A properly scaled Docker architecture should be able to kill off random containers at any time, and continue to run by implementing a crash-only design methodology. We will learn how to setup our architecture to auto-spawn new Docker containers when other containers are deemed unhealthy or in a terminated state. We will also learn how to scale containers easily with Compose in the event we need to quickly scale horizontally.
[00:00] We're going to start by creating a script that outputs, "Hello, World!" and then, kills itself after three seconds. We will create a Docker file which simply adds this script to our image, and executes it. Let's build this into an image named, Hello, World!
[00:18] Then, run this with a standard Docker run command with a name of Test One. If we check the status with docker ps and filter to show only our Test One image, we can see that the container is exited and is no longer running. Let's try starting another container, this time with the -- restart flag and pass in the value of always.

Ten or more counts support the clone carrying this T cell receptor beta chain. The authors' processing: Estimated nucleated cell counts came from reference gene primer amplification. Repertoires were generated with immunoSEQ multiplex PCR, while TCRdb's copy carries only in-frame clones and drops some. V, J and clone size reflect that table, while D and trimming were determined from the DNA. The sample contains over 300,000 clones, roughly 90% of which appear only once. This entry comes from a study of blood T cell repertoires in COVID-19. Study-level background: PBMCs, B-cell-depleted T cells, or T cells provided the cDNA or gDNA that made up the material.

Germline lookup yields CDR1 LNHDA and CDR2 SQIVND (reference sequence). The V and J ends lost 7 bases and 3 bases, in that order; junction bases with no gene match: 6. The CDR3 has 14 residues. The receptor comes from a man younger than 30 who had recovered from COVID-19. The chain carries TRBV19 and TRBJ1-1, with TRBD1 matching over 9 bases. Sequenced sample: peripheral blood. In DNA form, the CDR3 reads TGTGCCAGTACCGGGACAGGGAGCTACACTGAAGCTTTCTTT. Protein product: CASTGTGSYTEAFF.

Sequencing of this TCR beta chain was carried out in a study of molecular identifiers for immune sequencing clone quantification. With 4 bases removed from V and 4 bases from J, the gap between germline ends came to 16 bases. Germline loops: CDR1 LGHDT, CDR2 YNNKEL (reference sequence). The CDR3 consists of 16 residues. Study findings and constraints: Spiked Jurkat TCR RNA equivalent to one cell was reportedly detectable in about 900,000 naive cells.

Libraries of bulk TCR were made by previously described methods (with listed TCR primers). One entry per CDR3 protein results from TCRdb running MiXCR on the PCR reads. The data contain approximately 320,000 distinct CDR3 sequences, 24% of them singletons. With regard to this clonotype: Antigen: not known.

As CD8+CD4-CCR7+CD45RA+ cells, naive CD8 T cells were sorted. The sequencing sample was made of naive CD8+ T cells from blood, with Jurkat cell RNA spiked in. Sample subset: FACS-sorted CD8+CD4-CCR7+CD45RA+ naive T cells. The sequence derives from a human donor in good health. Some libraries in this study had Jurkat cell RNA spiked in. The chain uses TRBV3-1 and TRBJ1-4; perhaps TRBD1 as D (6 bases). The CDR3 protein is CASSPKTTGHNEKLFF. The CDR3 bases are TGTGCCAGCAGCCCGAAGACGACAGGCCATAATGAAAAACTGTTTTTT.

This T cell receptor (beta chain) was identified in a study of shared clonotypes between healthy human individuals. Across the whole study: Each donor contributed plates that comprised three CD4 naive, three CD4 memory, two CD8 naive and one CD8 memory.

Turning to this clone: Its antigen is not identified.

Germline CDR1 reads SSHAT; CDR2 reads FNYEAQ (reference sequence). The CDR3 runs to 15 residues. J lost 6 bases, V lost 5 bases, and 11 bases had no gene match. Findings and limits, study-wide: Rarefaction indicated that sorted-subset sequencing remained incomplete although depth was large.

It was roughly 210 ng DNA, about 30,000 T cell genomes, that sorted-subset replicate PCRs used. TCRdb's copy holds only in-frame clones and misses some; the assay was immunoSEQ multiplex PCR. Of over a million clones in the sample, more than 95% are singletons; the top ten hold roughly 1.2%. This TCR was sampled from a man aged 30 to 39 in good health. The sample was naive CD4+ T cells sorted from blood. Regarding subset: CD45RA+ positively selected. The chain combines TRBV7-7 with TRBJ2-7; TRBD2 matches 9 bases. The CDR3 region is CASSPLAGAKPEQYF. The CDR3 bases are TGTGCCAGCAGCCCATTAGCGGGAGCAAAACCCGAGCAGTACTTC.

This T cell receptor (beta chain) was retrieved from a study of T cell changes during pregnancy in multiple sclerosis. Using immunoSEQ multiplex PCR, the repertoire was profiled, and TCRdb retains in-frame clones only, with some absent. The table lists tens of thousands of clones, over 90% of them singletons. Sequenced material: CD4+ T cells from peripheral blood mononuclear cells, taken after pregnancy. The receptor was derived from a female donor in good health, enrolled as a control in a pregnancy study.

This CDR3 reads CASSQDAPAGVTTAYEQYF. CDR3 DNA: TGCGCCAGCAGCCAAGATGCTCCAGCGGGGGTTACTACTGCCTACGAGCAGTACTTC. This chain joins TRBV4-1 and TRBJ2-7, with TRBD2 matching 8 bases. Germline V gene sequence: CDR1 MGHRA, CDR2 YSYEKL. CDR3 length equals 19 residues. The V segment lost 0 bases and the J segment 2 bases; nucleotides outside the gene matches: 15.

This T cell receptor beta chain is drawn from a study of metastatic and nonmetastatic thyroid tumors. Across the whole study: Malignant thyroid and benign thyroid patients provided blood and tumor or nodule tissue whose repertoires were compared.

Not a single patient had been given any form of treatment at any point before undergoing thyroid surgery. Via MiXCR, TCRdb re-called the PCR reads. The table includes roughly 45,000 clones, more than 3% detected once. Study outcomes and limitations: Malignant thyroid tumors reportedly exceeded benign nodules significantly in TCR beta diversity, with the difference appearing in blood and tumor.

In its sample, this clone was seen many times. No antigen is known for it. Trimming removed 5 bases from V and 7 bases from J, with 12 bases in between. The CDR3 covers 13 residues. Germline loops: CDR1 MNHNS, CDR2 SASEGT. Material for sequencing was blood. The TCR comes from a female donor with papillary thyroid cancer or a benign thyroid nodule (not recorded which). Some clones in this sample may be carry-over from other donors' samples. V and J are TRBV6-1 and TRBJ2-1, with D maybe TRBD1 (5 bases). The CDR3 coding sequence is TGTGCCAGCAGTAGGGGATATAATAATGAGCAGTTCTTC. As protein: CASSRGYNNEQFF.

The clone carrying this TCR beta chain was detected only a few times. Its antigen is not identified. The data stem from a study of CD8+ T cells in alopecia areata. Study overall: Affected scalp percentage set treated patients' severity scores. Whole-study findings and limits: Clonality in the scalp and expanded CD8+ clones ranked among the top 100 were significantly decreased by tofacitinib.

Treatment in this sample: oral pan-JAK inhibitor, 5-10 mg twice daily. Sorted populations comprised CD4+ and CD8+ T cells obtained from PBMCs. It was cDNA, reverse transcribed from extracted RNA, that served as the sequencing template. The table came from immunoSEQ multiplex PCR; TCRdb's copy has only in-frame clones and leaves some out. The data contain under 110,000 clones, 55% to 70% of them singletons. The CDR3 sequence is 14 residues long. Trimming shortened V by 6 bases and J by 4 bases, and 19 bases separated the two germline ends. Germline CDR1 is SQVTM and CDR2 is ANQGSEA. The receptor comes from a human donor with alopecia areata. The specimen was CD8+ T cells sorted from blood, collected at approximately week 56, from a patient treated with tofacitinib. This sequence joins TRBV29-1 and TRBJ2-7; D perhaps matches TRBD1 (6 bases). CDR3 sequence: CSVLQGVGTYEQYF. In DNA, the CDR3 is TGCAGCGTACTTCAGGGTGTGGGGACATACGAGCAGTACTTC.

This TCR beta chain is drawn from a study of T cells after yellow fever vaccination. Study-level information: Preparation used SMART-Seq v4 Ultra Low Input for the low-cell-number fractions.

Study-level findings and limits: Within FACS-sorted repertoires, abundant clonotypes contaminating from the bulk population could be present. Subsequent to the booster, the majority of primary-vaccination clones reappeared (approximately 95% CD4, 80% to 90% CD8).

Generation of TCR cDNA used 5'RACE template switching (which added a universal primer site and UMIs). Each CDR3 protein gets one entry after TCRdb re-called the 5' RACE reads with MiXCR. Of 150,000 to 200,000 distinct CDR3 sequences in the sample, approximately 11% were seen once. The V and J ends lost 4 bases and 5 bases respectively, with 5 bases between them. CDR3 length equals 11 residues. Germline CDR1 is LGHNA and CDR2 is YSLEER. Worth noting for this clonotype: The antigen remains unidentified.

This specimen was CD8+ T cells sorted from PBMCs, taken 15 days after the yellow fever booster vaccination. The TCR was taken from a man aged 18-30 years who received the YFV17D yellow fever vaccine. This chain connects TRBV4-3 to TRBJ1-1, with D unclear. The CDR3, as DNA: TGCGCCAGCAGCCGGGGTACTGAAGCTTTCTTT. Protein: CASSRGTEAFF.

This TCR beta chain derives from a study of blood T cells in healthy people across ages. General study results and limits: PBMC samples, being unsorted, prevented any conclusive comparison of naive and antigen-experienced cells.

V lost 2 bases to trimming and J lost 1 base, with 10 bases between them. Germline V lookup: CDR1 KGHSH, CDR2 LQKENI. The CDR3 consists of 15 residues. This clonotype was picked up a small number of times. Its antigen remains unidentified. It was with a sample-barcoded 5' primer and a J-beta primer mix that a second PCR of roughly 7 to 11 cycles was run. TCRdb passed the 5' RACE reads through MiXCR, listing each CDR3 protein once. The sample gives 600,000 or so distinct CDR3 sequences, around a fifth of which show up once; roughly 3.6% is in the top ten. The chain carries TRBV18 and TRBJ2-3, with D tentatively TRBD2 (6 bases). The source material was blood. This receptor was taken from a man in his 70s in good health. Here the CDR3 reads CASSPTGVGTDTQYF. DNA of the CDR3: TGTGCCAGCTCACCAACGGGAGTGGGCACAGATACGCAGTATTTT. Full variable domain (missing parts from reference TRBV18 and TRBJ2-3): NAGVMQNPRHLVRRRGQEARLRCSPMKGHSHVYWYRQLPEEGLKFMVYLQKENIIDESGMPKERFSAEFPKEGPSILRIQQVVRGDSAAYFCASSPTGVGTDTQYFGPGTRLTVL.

[00:46] This will restart the container whenever it exits to ensure it's always running. Let's name this container, Test Two. If we go ahead and inspect it now, we will see that the container is still running. Another way to ensure high availability with your containers is to use docker-compose.
[01:11] Create a docker-compose YAML file, and we will define a simple configuration for our Hello, World! App. Make sure to add a restart flag with the value of Always to your configuration. Next, we can easily scale this app with docker-compose up followed by the scale flag. Let's tell compose to start Hello, World! With three instances.
[01:33] We will see that there are still three containers available and always restarting.